After having just closed this summer, Frans 2003 plc - an equipment enhanced trust certificates (EETC) transaction backed by payments from Air France - saw its unwrapped class B securities come under pressure. This came after reports last week of a possible merger between the French airline and Dutch carrier KLM.

Merger talks between the two airlines are still being ironed out but Moody's Investors Services and Fitch Ratings, which rated the deal, are closely following the developing situation.

"So far we've had different reactions from the two agencies - but both will focus on the legal corporate structure of the alliance," said a source at Credit Lyonnais who worked on the EETC transaction earlier this year. "But we expect the review will take some time, primarily because, for the time being, the alliance is just being talked about. Before it manifests into anything permanent, it will need to receive the proper stamp of approval from the authorities to move ahead."

How much time that could take is still subject to varying speculation. On the one hand, market sources say that the merger talks right now are short on detail about the structure. But on the other hand, if the merger results in Air France having to increase its dividend to the new holding company, it could jeopardize the company's existing corporate rating (the corporate rating for Air France is not public).

"This is mitigated to some extent by the holding company's results being a consolidated picture," said analysts at Fitch. "Thus, if its dividend payout ratio is fixed, the dividend payment would fluctuate accordingly. But if the holding company's management wanted to maintain its dividend when KLM was underperforming then Air France would be under pressure to increase its payout." This type of cash leakage could harm the corporate rating of Air France.

Reviewing EETCs

EETCs are not technically securitizations; the deals are structured and secured by aircraft, and often sold to the same investors that buy pooled aircraft lease securitizations. One primary difference between EETCs and aircraft lease deals is that aircraft lease securitizations are backed by payments from multiple obligors. In contrast, EETCs have only one obligor. As a result, (EETCs) deals might be more vulnerable to continued ratings action because the debt is supported by payments from a single airline and rating methodology links the EETC credit worthiness to the rating of the underlying airline. The rating agencies prefer to assess these transactions via a combined effort of the structured finance and corporate finance groups.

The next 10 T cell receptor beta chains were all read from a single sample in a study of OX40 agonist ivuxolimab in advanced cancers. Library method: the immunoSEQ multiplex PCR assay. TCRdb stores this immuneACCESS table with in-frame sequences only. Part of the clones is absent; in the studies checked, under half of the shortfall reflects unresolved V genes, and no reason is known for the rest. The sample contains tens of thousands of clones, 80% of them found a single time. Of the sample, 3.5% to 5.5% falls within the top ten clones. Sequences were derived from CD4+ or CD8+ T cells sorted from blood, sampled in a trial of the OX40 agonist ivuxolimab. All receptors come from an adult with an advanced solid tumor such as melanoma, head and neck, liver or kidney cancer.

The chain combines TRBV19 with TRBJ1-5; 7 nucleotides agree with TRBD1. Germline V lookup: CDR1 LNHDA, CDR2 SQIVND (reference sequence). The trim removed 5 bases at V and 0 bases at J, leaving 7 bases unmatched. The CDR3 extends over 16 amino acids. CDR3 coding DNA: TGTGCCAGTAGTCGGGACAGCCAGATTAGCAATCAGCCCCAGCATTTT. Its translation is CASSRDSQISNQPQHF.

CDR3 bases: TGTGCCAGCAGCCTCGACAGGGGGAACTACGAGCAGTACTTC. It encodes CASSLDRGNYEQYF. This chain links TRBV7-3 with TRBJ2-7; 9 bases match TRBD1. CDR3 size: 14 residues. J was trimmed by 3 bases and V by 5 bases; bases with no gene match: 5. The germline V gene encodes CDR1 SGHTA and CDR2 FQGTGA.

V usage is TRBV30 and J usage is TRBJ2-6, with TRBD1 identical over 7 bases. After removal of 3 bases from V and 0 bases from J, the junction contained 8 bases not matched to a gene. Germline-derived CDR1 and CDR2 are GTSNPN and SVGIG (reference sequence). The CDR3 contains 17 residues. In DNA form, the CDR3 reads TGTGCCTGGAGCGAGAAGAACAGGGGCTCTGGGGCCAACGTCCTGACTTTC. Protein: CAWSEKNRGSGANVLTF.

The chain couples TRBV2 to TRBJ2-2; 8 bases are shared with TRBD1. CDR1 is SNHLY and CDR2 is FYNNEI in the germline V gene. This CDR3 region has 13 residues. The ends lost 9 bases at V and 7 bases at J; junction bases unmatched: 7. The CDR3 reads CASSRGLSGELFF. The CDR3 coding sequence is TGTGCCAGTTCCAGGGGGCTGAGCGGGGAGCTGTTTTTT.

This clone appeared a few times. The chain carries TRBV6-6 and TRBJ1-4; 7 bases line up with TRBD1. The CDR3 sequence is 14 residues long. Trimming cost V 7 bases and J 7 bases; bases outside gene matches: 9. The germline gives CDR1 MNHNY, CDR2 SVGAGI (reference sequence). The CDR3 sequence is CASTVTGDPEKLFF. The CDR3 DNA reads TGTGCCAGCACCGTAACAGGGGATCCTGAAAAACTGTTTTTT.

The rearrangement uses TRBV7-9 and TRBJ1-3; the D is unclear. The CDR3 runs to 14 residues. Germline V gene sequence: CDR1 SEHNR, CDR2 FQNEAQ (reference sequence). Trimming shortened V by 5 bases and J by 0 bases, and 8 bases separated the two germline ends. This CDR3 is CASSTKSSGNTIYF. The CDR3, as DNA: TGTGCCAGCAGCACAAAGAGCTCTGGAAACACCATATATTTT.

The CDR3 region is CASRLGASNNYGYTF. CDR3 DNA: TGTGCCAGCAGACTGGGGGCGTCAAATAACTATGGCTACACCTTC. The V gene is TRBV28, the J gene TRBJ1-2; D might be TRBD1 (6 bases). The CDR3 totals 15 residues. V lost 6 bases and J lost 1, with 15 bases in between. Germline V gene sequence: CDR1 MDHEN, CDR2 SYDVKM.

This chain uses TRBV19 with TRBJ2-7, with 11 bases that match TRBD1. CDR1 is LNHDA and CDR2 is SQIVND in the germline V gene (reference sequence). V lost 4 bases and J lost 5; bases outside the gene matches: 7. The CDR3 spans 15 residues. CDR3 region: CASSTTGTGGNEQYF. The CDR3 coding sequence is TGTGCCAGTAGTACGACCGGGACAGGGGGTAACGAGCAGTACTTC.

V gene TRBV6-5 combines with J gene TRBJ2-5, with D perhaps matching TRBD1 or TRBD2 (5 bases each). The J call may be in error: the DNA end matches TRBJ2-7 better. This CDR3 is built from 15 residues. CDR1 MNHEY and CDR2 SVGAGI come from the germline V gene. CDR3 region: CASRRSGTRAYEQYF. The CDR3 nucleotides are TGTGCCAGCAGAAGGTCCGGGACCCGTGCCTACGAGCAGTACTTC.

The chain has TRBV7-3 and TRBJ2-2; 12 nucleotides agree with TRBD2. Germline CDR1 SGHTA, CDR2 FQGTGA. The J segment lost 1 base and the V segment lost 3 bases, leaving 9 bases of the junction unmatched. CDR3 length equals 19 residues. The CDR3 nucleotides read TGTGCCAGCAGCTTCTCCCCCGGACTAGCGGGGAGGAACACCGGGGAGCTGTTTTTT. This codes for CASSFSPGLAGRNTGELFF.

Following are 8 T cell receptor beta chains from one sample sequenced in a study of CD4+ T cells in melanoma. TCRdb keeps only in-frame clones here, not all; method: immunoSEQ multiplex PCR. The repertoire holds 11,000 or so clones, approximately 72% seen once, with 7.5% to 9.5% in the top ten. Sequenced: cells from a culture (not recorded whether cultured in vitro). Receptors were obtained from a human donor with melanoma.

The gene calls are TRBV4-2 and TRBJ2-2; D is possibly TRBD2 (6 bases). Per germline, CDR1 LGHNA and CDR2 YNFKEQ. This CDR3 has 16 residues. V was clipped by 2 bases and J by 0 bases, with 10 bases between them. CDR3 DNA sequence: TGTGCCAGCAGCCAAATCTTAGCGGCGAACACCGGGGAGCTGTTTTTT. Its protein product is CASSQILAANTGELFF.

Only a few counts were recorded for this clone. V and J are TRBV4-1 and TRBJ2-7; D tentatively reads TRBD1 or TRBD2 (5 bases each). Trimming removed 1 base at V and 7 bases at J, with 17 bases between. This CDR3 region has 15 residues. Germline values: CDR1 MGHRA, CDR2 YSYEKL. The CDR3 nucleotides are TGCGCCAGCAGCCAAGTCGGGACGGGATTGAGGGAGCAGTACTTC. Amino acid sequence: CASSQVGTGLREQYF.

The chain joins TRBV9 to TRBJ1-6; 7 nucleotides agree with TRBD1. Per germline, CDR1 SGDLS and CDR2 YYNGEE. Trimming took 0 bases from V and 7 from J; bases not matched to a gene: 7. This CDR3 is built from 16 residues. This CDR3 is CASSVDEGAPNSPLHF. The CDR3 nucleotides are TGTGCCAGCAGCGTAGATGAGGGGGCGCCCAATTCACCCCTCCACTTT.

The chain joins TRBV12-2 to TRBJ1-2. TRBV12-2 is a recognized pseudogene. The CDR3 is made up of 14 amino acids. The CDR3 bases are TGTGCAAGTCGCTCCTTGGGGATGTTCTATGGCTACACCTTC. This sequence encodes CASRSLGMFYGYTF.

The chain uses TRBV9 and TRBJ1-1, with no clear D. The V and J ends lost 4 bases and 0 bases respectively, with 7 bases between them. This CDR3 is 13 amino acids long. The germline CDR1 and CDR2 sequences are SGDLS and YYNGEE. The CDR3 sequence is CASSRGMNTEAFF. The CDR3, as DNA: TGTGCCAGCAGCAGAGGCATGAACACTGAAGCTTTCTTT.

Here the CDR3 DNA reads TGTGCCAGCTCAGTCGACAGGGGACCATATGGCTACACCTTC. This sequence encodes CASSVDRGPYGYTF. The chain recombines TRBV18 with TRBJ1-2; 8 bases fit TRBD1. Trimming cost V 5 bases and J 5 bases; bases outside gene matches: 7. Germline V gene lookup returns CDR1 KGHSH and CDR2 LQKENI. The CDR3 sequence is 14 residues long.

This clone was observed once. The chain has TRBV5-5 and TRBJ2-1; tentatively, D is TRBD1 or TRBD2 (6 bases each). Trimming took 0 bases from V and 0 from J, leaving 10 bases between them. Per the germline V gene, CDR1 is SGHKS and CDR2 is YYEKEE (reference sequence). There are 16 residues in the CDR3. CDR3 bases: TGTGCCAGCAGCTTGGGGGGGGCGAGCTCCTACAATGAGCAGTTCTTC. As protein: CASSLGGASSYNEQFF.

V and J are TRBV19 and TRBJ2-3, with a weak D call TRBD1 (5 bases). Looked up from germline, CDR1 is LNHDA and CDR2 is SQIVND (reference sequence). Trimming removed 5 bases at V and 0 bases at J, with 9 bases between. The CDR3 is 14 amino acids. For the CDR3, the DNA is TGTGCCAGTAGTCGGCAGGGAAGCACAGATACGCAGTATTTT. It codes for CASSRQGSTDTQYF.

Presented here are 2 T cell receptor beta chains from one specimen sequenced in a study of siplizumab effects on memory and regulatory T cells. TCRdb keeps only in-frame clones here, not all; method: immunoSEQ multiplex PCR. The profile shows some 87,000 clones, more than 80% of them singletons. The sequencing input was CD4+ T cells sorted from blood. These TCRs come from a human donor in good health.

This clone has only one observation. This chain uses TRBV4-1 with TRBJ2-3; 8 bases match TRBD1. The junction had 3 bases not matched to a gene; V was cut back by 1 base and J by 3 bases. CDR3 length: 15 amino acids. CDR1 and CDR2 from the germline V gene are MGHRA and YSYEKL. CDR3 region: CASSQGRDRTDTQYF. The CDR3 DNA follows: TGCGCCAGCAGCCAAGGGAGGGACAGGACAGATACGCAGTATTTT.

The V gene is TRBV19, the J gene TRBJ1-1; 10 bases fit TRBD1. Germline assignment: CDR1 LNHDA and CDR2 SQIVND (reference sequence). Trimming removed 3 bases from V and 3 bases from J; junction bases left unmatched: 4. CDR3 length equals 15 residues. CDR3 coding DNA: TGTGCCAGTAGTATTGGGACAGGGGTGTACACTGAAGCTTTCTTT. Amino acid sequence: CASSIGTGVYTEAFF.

According to Moody's, the risk transferred to the credit-linked notes in the transaction is affected by whether the airline which owns the aircraft has gone bankrupt or has refused to pay amounts due to the credit default swap servicer. Another potential drag on the rating would be a drop in value of the aircraft, so that it is insufficient to repay the outstanding financing on the aircraft. Only if both situations occur at once is there a loss determined that must be covered by the available credit enhancement.

However, if the airline were in default, the servicer would react by putting the aircraft for sale. After one year, if the sale has not been completed, the collateral value will be the aircraft's base value. Moody's defines the base value as "the price the aircraft gets in a liquid market between a willing buyer and seller and not the fire-sale price which might be obtainable in the current market." Three independent appraisers determine this base value.

Under the Frans 2003 structure, only one of the three tranches is susceptible to the potential knockdown of Air France's corporate rating. This is because the class A1 and A2 notes have their triple-A ratings backed by a monoline guarantee, whereas the class B notes - rated single-A - are unwrapped. Moody's preliminary reaction last week was to place the Class B notes under review for downgrade and say that the proposed business combination of the two airlines could alter Air France's ability to meet its obligations under the transaction documents.

Despite highlighting the same risk exposure, Fitch last week entertained a more optimistic approach and said that - like Moody's -it will continue to review how the business structure develops within the alliance. The rating agency did not immediately see this as adversely affecting the corporate rating of Air France, thus affirming the ratings of Frans 2003. Analysts at Fitch reviewing the transaction said that there is credit-linkage to the corporate rating and, at the moment, it is important to follow what business plan that merger would yield. Air France does not intend to guarantee or support the creditors of KLM and the funding of Air France will be ring-fenced from that of KLM.

Due to the relative newness of the transaction, the agency had not undertaken a review of its performance in terms of the underlying collateral, nor in terms of aircraft values or in foreign exchange since closing. "We have had a few questions from investors but nothing of great importance," said the source at Credit Lyonnais. The source added that the bank and other industry players tended to agree with Fitch's approach because of the limited details released so far with regards to how the alliance would play out.

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